Sunday, January 11, 2015

The Tugendhat City

Rome, January 11, 2015

Mies van der Rohe’s Villa Tugendhat in Brno is undoubtedly one of the canonical masterpieces of Modern Architecture. A casual view from the street however, surprises the visitor with a rather unassuming, almost underwhelming one-story blank volume. To reach the main areas of the house one has to climb down to the level below, where the most extraordinary sequence of spaces unfolds, with its grid of cross-shaped chrome columns, honey-colored Moroccan onyx partition, semicircular Makassar ebony enclosure and floor-to-ceiling plate glass envelope.


Mies’s project not only took advantage of the slope of the building plot in a brilliant and unconventional way--placing the bedrooms at street level and the living areas below--but also managed to align the house in relation to the city at large. Before one turns left to enter the house, there is a break in the volume facing the street, leaving a covered gap that frames a layered view Brno, as if painting a picture of the city’s history: the tree canopy of the Luzanky Park (1786) in the foreground, the buildings of Brno’s Ringstrasse (1860s) beyond, the skyline of the historic urban core further back, culminating with Spilberk Castle (began in the 13th century) on top of the hill in the background.



Both Greta (née Löw-Beers) and Fritz Tugendhat came from German-speaking Jewish families of wealthy industrialists in Brno. For centuries a provincial capital of the Habsburg Empire, Brno became into a city of the newly formed (and short lived) democratic republic of Czechoslovakia after WWI. It may not be too much of a stretch to argue that in their house, Mies gave the Tugendhats a way to look a their social and historic place in the fluid culture of their city and their time.  

Wednesday, November 26, 2014

Urbanism in Purgatory (Piazza Rucellai in Florence)


Rome, November 26, 2014

Some open spaces in the city are voids left by the structures around them. Others are figural spaces defined by the surrounding buildings. But there are some urban spaces that seem to fall outside of these alternatives. That seems to be the case of Piazza Rucellai, a small triangular open space in the historic center of Florence.


Piazza Rucellai is defined primarily by Palazzo Rucellai, the canonical building designed by Leon Battista Alberti, one of the preeminent architects and theoreticians of the Renaissance. At Palazzo Rucellai, Alberti's job involved the unification of a number of existing houses into a singular scheme, with a central courtyard and a rigorously composed classical façade. It also included a three-bay open loggia across the street, Via della Vigna Nuova, and perpendicular to the palazzo. This most unusual positioning of the two structures defines a 90-degree angle carving a deeper space in front of the palazzo. And certainly the new façade required quite a bit more perspective than what the width of the street could provide. Then, the buildings along another street coming at an acute angle--curiously named Via del Purgatorio--provide the hypotenuse completing the triangular space.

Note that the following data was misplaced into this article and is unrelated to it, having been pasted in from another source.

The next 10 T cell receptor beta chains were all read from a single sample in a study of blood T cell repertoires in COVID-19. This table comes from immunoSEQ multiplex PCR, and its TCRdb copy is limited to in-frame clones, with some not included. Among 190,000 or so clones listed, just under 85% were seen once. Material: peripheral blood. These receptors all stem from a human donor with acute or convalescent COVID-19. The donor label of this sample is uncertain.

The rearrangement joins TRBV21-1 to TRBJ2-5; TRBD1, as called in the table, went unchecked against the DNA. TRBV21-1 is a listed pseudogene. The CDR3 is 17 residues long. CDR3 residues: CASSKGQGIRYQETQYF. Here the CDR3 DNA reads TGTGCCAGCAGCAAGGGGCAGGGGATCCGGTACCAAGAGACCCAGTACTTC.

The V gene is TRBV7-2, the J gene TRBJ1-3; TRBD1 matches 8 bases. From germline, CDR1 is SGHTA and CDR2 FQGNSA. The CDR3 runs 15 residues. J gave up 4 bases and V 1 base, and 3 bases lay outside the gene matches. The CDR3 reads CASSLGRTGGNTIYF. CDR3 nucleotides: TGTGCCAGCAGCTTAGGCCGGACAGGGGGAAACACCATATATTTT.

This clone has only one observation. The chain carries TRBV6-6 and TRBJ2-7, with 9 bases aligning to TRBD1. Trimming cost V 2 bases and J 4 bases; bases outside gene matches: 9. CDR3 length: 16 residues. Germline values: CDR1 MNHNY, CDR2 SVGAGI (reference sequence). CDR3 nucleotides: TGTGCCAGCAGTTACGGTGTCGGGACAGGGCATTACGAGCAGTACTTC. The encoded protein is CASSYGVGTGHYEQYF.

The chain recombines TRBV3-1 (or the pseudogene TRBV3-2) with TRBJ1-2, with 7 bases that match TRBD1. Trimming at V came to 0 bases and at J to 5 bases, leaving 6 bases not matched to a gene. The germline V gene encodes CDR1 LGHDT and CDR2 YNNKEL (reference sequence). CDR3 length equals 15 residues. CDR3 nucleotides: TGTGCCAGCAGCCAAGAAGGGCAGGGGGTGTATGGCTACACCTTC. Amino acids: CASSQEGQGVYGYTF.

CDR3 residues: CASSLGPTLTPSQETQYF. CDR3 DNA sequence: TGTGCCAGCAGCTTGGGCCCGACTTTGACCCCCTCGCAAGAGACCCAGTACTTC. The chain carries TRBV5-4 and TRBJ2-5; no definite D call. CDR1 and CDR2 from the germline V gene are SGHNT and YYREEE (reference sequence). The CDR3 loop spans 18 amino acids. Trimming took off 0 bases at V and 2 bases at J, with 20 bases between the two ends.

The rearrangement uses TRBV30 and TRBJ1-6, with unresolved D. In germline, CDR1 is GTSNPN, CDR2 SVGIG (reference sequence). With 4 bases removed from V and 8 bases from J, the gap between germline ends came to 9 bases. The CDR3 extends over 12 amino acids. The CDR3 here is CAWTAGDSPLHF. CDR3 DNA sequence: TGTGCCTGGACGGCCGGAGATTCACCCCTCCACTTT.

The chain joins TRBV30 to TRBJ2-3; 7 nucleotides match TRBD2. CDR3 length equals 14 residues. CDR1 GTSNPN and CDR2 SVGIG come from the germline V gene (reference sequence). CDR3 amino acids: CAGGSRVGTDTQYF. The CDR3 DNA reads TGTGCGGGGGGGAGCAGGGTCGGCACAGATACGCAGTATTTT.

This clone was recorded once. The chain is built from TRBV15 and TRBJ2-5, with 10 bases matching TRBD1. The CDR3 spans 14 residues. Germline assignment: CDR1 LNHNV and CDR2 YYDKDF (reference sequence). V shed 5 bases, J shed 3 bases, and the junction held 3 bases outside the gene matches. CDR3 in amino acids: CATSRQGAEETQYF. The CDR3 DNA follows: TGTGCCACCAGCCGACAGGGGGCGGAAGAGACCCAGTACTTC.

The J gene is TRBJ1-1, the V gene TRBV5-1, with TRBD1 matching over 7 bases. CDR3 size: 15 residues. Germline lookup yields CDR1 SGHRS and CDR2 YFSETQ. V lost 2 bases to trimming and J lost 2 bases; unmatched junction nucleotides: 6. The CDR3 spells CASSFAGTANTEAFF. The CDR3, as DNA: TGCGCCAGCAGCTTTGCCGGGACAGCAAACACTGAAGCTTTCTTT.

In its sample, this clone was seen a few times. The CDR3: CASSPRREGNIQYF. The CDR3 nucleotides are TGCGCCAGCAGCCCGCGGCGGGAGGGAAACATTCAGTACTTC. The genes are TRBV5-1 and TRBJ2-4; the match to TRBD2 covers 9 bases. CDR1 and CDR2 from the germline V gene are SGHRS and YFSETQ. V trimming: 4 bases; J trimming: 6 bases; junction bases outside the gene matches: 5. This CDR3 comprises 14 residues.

I must confess that I particularly like these kinds of design operations, as they 1) define open space with geometric precision, 2) maintain the discrete entity of the buildings, and 3) engage the whole thing within the fabric of the city. All done in a most unaffected way, almost as if it were easy.

Saturday, September 20, 2014

Roma: The Orientation of Maps

Rome, September 20, 2014

Giambattista Nolli oriented his celebrated 1748 map of Rome with north up, a modern, carefully chosen cartographic convention, one that we still use today. It has the Tiber running more or less vertically towards the left side of the plate, the bulk of the city in the center, and the Vatican on the top-left corner.


Nolli owed greatly to a 1551 map by Leonardo Bufalini. But Bufalini had oriented his map with east up, following an earlier convention dating to the Middle Ages (see note.) In this map, the Tiber runs horizontally on the bottom half of the image, with the Vatican on the bottom-left corner. Among the 19 plats of his "Pianta Grande di Roma", Nolli actually included a reproduction of Bufalini’s plan, redrawn and reoriented with north up.


In 1774 Giovanni Battista Piranesi published his “Pianta di Roma e del Campo Marzo” with north down. Why? Piranesi had worked with Nolli in the 1748 publication--the “Piccola Pianta” is signed “Piranesi e Nolli incisero”--so he is quite deliberate in choosing a different orientation. One possible explanation is that he was going back to an experiential reading of the map, following the pilgrimage route from the north, entering the city through Porta del Popolo at the bottom of the drawing and proceeding up.


Note: for a more general discussion of the orientation of maps see an earlier blog entry: http://citiesandstories.blogspot.it/2013/01/the-orientation-of-maps.html

(With thanks to old and new friends, Nick De Pace, Ezio Genovesi and Allan Ceen, for their guidance as I begin to to learn about Rome and its maps.)